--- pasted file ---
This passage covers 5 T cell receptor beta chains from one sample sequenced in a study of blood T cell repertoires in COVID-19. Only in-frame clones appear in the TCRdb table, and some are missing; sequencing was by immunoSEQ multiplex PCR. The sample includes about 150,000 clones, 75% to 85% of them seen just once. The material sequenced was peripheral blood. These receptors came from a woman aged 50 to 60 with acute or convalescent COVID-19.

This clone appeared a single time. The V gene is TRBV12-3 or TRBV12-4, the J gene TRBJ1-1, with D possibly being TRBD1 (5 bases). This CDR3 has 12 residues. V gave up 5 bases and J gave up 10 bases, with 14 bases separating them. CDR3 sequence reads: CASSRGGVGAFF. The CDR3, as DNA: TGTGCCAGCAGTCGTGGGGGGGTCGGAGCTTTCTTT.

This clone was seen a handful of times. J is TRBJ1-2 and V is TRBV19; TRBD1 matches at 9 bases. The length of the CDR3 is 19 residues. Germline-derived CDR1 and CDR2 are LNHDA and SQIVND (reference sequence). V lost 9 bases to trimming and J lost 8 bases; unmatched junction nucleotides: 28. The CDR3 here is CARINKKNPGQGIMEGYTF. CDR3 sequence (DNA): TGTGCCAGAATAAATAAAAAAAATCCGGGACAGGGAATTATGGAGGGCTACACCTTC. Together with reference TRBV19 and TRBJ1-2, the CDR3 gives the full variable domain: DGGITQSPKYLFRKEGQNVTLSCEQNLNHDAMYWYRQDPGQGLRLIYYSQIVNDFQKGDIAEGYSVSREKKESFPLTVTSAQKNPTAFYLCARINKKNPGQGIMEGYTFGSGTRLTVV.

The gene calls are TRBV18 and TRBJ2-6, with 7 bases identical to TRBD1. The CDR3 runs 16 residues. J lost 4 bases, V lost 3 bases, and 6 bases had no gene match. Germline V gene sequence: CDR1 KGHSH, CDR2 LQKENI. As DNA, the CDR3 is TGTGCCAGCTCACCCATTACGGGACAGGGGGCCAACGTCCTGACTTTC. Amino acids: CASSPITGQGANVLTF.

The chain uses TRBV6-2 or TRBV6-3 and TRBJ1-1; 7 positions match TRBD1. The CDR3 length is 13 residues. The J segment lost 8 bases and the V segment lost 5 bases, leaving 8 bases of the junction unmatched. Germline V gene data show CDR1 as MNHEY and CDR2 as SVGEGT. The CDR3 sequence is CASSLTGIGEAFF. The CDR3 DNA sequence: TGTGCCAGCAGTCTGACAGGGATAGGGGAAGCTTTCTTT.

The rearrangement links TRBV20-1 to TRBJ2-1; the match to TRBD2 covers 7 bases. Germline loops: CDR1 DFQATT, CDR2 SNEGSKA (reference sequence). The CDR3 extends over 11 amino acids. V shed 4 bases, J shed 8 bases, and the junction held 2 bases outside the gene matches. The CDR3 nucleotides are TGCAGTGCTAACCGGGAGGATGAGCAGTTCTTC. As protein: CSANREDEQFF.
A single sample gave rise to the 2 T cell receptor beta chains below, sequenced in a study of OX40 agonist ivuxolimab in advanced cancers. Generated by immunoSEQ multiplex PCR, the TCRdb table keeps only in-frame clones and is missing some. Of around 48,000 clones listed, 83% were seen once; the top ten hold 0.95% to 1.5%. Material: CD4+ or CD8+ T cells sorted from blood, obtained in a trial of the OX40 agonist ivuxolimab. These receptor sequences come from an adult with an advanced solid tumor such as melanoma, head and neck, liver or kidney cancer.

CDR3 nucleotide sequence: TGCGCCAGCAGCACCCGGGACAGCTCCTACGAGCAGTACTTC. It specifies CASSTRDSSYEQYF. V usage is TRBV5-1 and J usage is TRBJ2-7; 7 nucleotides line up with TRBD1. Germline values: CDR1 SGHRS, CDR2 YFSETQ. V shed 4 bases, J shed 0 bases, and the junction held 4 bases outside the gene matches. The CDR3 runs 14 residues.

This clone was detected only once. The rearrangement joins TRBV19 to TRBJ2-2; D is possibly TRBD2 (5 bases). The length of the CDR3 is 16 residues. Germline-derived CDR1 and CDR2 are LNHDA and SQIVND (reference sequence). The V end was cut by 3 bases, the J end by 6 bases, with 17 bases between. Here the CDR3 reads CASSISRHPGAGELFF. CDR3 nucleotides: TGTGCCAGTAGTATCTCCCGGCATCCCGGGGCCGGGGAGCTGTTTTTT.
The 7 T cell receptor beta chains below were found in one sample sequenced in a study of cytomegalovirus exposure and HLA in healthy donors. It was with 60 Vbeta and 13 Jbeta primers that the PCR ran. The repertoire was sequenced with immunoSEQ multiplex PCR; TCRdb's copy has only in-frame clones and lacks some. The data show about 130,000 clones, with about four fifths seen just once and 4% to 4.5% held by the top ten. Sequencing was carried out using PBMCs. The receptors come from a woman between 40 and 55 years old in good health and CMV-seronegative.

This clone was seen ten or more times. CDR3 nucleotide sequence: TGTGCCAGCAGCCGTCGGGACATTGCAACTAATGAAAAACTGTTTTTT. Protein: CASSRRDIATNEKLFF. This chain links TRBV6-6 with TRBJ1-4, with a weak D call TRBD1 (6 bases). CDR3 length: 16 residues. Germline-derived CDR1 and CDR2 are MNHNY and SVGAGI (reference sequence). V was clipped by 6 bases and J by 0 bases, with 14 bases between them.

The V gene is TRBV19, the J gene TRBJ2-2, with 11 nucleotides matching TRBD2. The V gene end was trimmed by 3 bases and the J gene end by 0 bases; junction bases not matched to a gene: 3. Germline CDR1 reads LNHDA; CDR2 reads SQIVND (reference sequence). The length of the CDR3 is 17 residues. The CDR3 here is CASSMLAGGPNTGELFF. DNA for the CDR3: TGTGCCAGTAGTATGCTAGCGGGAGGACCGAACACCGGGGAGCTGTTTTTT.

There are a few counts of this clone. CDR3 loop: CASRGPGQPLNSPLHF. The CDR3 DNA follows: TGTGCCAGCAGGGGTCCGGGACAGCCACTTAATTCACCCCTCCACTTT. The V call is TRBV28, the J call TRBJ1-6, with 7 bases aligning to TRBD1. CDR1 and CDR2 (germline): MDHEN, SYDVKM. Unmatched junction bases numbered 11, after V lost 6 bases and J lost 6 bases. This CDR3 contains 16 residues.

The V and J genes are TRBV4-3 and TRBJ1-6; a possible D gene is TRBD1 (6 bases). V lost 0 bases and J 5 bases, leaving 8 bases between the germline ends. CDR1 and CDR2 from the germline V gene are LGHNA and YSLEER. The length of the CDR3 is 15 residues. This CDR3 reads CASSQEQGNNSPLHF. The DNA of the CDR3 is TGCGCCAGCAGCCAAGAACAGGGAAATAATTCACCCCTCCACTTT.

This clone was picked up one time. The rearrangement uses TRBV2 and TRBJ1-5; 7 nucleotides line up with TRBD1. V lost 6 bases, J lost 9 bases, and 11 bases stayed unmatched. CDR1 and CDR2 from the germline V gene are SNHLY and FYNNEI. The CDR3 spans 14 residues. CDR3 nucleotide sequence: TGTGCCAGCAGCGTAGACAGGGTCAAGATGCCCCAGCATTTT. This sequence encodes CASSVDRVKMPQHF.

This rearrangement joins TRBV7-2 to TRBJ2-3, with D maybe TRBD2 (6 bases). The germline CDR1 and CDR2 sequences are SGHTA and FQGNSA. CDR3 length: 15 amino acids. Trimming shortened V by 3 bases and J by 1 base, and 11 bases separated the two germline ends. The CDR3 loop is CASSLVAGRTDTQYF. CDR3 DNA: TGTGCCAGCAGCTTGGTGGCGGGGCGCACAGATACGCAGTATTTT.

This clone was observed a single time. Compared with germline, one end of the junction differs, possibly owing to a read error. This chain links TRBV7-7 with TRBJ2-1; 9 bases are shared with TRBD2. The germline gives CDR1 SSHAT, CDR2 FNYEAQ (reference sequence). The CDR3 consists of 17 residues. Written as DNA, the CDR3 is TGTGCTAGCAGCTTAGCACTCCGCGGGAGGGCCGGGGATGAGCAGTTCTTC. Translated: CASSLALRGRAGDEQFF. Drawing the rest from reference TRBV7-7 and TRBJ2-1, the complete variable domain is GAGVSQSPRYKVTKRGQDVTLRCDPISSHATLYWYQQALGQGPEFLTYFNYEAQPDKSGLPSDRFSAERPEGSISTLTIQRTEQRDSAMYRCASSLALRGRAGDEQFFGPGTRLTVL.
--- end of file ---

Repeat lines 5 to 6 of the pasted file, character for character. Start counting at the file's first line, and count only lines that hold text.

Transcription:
The chain uses TRBV6-2 or TRBV6-3 and TRBJ1-1; 7 positions match TRBD1. The CDR3 length is 13 residues. The J segment lost 8 bases and the V segment lost 5 bases, leaving 8 bases of the junction unmatched. Germline V gene data show CDR1 as MNHEY and CDR2 as SVGEGT. The CDR3 sequence is CASSLTGIGEAFF. The CDR3 DNA sequence: TGTGCCAGCAGTCTGACAGGGATAGGGGAAGCTTTCTTT.

The rearrangement links TRBV20-1 to TRBJ2-1; the match to TRBD2 covers 7 bases. Germline loops: CDR1 DFQATT, CDR2 SNEGSKA (reference sequence). The CDR3 extends over 11 amino acids. V shed 4 bases, J shed 8 bases, and the junction held 2 bases outside the gene matches. The CDR3 nucleotides are TGCAGTGCTAACCGGGAGGATGAGCAGTTCTTC. As protein: CSANREDEQFF.